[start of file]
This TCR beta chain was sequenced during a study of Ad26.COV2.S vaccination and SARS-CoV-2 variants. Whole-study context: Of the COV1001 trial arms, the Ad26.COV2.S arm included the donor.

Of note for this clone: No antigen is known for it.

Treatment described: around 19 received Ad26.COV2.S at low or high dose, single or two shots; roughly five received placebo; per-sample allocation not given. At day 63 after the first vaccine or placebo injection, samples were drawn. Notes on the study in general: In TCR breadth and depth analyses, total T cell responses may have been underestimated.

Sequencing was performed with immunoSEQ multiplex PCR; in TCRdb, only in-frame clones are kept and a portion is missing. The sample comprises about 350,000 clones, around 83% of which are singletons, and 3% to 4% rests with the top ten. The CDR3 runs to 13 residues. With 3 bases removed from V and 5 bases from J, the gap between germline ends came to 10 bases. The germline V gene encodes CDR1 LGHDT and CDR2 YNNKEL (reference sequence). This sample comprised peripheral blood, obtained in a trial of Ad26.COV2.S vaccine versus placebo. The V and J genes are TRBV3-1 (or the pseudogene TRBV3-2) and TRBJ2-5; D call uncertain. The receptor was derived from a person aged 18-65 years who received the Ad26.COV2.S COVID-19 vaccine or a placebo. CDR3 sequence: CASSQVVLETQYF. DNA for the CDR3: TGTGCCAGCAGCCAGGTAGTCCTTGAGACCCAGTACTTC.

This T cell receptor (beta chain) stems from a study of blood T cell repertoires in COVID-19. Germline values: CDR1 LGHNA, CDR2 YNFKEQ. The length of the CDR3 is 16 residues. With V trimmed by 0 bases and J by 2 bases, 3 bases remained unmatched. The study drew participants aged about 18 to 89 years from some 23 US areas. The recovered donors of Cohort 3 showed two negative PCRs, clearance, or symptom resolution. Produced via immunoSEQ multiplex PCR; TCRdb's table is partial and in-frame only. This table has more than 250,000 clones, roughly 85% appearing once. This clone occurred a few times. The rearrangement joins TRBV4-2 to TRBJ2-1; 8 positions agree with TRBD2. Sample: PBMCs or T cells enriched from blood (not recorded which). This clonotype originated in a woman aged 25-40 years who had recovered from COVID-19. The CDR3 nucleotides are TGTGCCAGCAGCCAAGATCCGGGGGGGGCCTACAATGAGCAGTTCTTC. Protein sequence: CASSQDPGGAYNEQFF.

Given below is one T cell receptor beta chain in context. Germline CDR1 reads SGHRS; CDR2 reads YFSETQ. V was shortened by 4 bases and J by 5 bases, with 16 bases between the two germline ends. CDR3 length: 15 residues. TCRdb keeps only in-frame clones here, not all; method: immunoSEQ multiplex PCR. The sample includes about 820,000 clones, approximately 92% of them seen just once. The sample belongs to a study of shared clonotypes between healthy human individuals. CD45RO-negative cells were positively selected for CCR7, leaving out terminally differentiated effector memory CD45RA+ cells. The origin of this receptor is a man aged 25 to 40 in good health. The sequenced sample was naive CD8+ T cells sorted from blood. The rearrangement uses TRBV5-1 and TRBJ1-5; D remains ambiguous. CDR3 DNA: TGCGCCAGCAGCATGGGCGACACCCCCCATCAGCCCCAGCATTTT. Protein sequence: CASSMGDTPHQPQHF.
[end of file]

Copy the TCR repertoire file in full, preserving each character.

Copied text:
This TCR beta chain was sequenced during a study of Ad26.COV2.S vaccination and SARS-CoV-2 variants. Whole-study context: Of the COV1001 trial arms, the Ad26.COV2.S arm included the donor.

Of note for this clone: No antigen is known for it.

Treatment described: around 19 received Ad26.COV2.S at low or high dose, single or two shots; roughly five received placebo; per-sample allocation not given. At day 63 after the first vaccine or placebo injection, samples were drawn. Notes on the study in general: In TCR breadth and depth analyses, total T cell responses may have been underestimated.

Sequencing was performed with immunoSEQ multiplex PCR; in TCRdb, only in-frame clones are kept and a portion is missing. The sample comprises about 350,000 clones, around 83% of which are singletons, and 3% to 4% rests with the top ten. The CDR3 runs to 13 residues. With 3 bases removed from V and 5 bases from J, the gap between germline ends came to 10 bases. The germline V gene encodes CDR1 LGHDT and CDR2 YNNKEL (reference sequence). This sample comprised peripheral blood, obtained in a trial of Ad26.COV2.S vaccine versus placebo. The V and J genes are TRBV3-1 (or the pseudogene TRBV3-2) and TRBJ2-5; D call uncertain. The receptor was derived from a person aged 18-65 years who received the Ad26.COV2.S COVID-19 vaccine or a placebo. CDR3 sequence: CASSQVVLETQYF. DNA for the CDR3: TGTGCCAGCAGCCAGGTAGTCCTTGAGACCCAGTACTTC.

This T cell receptor (beta chain) stems from a study of blood T cell repertoires in COVID-19. Germline values: CDR1 LGHNA, CDR2 YNFKEQ. The length of the CDR3 is 16 residues. With V trimmed by 0 bases and J by 2 bases, 3 bases remained unmatched. The study drew participants aged about 18 to 89 years from some 23 US areas. The recovered donors of Cohort 3 showed two negative PCRs, clearance, or symptom resolution. Produced via immunoSEQ multiplex PCR; TCRdb's table is partial and in-frame only. This table has more than 250,000 clones, roughly 85% appearing once. This clone occurred a few times. The rearrangement joins TRBV4-2 to TRBJ2-1; 8 positions agree with TRBD2. Sample: PBMCs or T cells enriched from blood (not recorded which). This clonotype originated in a woman aged 25-40 years who had recovered from COVID-19. The CDR3 nucleotides are TGTGCCAGCAGCCAAGATCCGGGGGGGGCCTACAATGAGCAGTTCTTC. Protein sequence: CASSQDPGGAYNEQFF.

Given below is one T cell receptor beta chain in context. Germline CDR1 reads SGHRS; CDR2 reads YFSETQ. V was shortened by 4 bases and J by 5 bases, with 16 bases between the two germline ends. CDR3 length: 15 residues. TCRdb keeps only in-frame clones here, not all; method: immunoSEQ multiplex PCR. The sample includes about 820,000 clones, approximately 92% of them seen just once. The sample belongs to a study of shared clonotypes between healthy human individuals. CD45RO-negative cells were positively selected for CCR7, leaving out terminally differentiated effector memory CD45RA+ cells. The origin of this receptor is a man aged 25 to 40 in good health. The sequenced sample was naive CD8+ T cells sorted from blood. The rearrangement uses TRBV5-1 and TRBJ1-5; D remains ambiguous. CDR3 DNA: TGCGCCAGCAGCATGGGCGACACCCCCCATCAGCCCCAGCATTTT. Protein sequence: CASSMGDTPHQPQHF.